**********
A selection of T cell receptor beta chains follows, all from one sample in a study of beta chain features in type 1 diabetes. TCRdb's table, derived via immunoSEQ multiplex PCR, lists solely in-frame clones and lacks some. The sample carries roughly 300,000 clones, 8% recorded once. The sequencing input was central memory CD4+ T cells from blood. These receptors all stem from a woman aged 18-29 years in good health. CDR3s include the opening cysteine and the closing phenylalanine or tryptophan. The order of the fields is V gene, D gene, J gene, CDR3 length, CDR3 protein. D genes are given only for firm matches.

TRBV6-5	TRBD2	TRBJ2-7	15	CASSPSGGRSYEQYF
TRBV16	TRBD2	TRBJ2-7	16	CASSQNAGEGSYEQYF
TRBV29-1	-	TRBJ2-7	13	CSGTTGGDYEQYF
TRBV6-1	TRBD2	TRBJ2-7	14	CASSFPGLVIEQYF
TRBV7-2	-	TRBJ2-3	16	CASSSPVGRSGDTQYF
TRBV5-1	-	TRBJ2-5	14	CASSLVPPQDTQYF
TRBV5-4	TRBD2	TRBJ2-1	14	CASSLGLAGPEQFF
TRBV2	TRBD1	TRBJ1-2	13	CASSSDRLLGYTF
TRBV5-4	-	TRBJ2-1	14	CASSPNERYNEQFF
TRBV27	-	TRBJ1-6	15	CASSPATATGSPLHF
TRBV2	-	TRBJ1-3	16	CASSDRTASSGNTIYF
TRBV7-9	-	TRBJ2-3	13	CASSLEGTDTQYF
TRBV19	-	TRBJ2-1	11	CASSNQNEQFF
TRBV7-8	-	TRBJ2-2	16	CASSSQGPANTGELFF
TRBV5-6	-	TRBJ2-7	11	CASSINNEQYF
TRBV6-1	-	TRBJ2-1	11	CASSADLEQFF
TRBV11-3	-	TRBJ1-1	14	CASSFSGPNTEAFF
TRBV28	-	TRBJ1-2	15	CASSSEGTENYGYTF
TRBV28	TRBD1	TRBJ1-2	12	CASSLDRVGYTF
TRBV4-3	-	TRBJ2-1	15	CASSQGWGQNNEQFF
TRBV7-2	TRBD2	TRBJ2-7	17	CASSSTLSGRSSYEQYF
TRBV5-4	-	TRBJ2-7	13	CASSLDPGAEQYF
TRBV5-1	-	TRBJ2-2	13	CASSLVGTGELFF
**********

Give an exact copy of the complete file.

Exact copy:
A selection of T cell receptor beta chains follows, all from one sample in a study of beta chain features in type 1 diabetes. TCRdb's table, derived via immunoSEQ multiplex PCR, lists solely in-frame clones and lacks some. The sample carries roughly 300,000 clones, 8% recorded once. The sequencing input was central memory CD4+ T cells from blood. These receptors all stem from a woman aged 18-29 years in good health. CDR3s include the opening cysteine and the closing phenylalanine or tryptophan. The order of the fields is V gene, D gene, J gene, CDR3 length, CDR3 protein. D genes are given only for firm matches.

TRBV6-5	TRBD2	TRBJ2-7	15	CASSPSGGRSYEQYF
TRBV16	TRBD2	TRBJ2-7	16	CASSQNAGEGSYEQYF
TRBV29-1	-	TRBJ2-7	13	CSGTTGGDYEQYF
TRBV6-1	TRBD2	TRBJ2-7	14	CASSFPGLVIEQYF
TRBV7-2	-	TRBJ2-3	16	CASSSPVGRSGDTQYF
TRBV5-1	-	TRBJ2-5	14	CASSLVPPQDTQYF
TRBV5-4	TRBD2	TRBJ2-1	14	CASSLGLAGPEQFF
TRBV2	TRBD1	TRBJ1-2	13	CASSSDRLLGYTF
TRBV5-4	-	TRBJ2-1	14	CASSPNERYNEQFF
TRBV27	-	TRBJ1-6	15	CASSPATATGSPLHF
TRBV2	-	TRBJ1-3	16	CASSDRTASSGNTIYF
TRBV7-9	-	TRBJ2-3	13	CASSLEGTDTQYF
TRBV19	-	TRBJ2-1	11	CASSNQNEQFF
TRBV7-8	-	TRBJ2-2	16	CASSSQGPANTGELFF
TRBV5-6	-	TRBJ2-7	11	CASSINNEQYF
TRBV6-1	-	TRBJ2-1	11	CASSADLEQFF
TRBV11-3	-	TRBJ1-1	14	CASSFSGPNTEAFF
TRBV28	-	TRBJ1-2	15	CASSSEGTENYGYTF
TRBV28	TRBD1	TRBJ1-2	12	CASSLDRVGYTF
TRBV4-3	-	TRBJ2-1	15	CASSQGWGQNNEQFF
TRBV7-2	TRBD2	TRBJ2-7	17	CASSSTLSGRSSYEQYF
TRBV5-4	-	TRBJ2-7	13	CASSLDPGAEQYF
TRBV5-1	-	TRBJ2-2	13	CASSLVGTGELFF